think JFK's tax reductions were the start of the downfall of the country

    Yes, but not for the reasons you may think.  More or less coincident with those tax reductions, the Fed set up its Open Market Committee and Primary Dealer system.  The rationale for a Primary Dealer system was and is to create a sure market for government debt.  For certain market maker privileges they are obligated to bid at auctions.  Basically they are government debt salesmen.  

    Whether planned or not, that system would be able make up any shortfalls in government spending that resulted from the tax cuts effectively masking them from the general public. And who better to sell our debt to than the extremely wealthy who just came into a windfall?  Imagine their joy.  They not only get their tax break but a nice safe income on it as well.  

    It wasn't a bad plan.  Certainly it was worth trying and we did learn a lot about how money works but like all such schemes, people got greedy, there were unintended consequences and things eventually got out of hand.  So here we are.  


    Anyone who works for any part of their living is not rich.  Oh, they may technically work but they do it for other reasons.  Avocations really but the very high incomes 'earned' add to their overall wealth.   It is the excessive accumulations of wealth and the unearned incomes from it that should be taxed at higher rates.  That is something progressive tax proponents never really make clear.  Why?  Because unfortunately we swallowed the kool-aid the wealthy served.  Without that wealth they cannot create jobs so we, too, if we work hard and play by their rules can one day be wealthy, too.  But they will always be wealthier.  Oh, a few here and there may squander it, but overall they will always aim to stay at the head of the pack because at that level, their wealth defines their status.  It is how they keep score.

    Basic point, you will have a better chance of success if you will just make a clear case for marginally higher taxes on unearned incomes and wealth accumulations.  And you do not have to start from scratach, wealth taxes are not exactly unheard of in the developed world.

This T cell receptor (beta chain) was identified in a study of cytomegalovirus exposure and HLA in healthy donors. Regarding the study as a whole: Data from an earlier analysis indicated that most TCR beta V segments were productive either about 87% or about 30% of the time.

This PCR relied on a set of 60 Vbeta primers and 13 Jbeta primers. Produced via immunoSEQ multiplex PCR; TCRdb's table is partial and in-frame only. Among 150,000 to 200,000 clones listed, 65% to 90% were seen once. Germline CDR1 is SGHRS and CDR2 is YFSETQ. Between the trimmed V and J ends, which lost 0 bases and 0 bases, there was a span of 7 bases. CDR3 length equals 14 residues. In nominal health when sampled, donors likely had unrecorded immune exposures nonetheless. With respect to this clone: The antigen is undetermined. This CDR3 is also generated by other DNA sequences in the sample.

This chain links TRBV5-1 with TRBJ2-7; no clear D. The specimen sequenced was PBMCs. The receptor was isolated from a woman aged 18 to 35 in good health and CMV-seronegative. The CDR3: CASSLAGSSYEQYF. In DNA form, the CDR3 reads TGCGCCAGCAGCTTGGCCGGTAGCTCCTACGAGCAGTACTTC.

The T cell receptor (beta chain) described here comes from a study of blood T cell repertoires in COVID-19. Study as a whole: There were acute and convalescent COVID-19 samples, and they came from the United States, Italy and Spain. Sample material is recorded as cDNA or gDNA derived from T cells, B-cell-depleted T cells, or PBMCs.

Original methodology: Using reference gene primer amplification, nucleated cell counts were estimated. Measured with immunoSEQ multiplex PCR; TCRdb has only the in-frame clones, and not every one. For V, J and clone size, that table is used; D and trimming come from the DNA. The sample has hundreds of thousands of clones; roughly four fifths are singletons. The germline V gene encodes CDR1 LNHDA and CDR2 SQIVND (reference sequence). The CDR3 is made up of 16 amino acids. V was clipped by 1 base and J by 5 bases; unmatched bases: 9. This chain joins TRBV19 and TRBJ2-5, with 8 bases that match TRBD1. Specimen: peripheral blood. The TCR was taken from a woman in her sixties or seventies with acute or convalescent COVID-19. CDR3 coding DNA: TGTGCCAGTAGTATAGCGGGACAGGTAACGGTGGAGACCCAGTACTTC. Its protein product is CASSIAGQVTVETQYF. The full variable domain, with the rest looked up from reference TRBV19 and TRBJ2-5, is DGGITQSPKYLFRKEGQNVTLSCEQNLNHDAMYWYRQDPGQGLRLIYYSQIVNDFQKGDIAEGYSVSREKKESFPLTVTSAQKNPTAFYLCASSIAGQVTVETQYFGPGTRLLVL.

Of course, you may not find this appealing if you are a trust funder yourself.


    I think your idea here is spot on.

    Everybody who owns a financial asset that is gaining value has unearned income - or at least a claim on unearned income to be delivered in the future.  You have some money; you buy the asset; you wait a bit and do no work connected with the operations in which the funds are invested, and - voila! - you have more money.   Amazing!

    We're almost all capitalists now.  That is, most us possess some partial ownership stake in the work product of other people.  Maybe that means most of us are at least a little stained with the mark of the slavemaster.

    So, sure, let's begin to go after that unearned income.  As Robert Frost put it in another context, "Who's to say where the harvest will stop?"


    Off-on-a-tangent-thought:  Do you think, as New York City residents, that we could cut our taxes in half if we get the City to secede from the state?   Let me know, because I could sure use the extra money.

    I was thinking about this.

    I suppose the plan would go like this:

    The taxpayer's first mortgage payment shall be deducted as 1/2 of the interest payment.

    The second third and fourth mortgage payment shall be deducted as 95% of the interest payment.


    The fifth mortgage payment shall be enhanced by 500% as far as the deduction for interest payment.